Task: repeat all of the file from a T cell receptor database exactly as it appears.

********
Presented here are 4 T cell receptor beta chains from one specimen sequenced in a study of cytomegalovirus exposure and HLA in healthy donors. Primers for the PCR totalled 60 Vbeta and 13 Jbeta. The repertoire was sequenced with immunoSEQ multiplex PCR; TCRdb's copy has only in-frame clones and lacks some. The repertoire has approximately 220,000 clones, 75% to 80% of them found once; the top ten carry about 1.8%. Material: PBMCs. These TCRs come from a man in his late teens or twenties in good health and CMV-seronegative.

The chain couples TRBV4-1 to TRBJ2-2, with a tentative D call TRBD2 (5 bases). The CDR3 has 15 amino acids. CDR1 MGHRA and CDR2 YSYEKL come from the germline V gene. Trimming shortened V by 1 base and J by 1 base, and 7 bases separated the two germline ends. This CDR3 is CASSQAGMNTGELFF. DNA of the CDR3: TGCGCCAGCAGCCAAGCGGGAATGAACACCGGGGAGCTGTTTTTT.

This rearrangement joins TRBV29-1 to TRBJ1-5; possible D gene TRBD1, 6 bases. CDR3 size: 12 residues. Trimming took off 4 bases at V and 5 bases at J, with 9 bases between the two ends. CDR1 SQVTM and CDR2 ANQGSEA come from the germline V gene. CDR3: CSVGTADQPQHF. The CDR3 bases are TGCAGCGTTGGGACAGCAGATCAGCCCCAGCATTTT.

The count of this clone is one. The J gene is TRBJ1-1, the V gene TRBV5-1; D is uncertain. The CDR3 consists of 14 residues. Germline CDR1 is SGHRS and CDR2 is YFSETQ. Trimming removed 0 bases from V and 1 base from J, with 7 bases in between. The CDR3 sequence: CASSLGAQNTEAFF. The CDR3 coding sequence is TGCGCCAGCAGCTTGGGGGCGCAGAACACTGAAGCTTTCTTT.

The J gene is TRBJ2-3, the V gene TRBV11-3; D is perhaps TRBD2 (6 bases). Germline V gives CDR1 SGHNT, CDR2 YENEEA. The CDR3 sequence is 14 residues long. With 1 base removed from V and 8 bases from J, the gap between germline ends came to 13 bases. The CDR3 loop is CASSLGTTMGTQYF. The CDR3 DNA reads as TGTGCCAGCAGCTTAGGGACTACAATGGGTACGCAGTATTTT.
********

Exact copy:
Presented here are 4 T cell receptor beta chains from one specimen sequenced in a study of cytomegalovirus exposure and HLA in healthy donors. Primers for the PCR totalled 60 Vbeta and 13 Jbeta. The repertoire was sequenced with immunoSEQ multiplex PCR; TCRdb's copy has only in-frame clones and lacks some. The repertoire has approximately 220,000 clones, 75% to 80% of them found once; the top ten carry about 1.8%. Material: PBMCs. These TCRs come from a man in his late teens or twenties in good health and CMV-seronegative.

The chain couples TRBV4-1 to TRBJ2-2, with a tentative D call TRBD2 (5 bases). The CDR3 has 15 amino acids. CDR1 MGHRA and CDR2 YSYEKL come from the germline V gene. Trimming shortened V by 1 base and J by 1 base, and 7 bases separated the two germline ends. This CDR3 is CASSQAGMNTGELFF. DNA of the CDR3: TGCGCCAGCAGCCAAGCGGGAATGAACACCGGGGAGCTGTTTTTT.

This rearrangement joins TRBV29-1 to TRBJ1-5; possible D gene TRBD1, 6 bases. CDR3 size: 12 residues. Trimming took off 4 bases at V and 5 bases at J, with 9 bases between the two ends. CDR1 SQVTM and CDR2 ANQGSEA come from the germline V gene. CDR3: CSVGTADQPQHF. The CDR3 bases are TGCAGCGTTGGGACAGCAGATCAGCCCCAGCATTTT.

The count of this clone is one. The J gene is TRBJ1-1, the V gene TRBV5-1; D is uncertain. The CDR3 consists of 14 residues. Germline CDR1 is SGHRS and CDR2 is YFSETQ. Trimming removed 0 bases from V and 1 base from J, with 7 bases in between. The CDR3 sequence: CASSLGAQNTEAFF. The CDR3 coding sequence is TGCGCCAGCAGCTTGGGGGCGCAGAACACTGAAGCTTTCTTT.

The J gene is TRBJ2-3, the V gene TRBV11-3; D is perhaps TRBD2 (6 bases). Germline V gives CDR1 SGHNT, CDR2 YENEEA. The CDR3 sequence is 14 residues long. With 1 base removed from V and 8 bases from J, the gap between germline ends came to 13 bases. The CDR3 loop is CASSLGTTMGTQYF. The CDR3 DNA reads as TGTGCCAGCAGCTTAGGGACTACAATGGGTACGCAGTATTTT.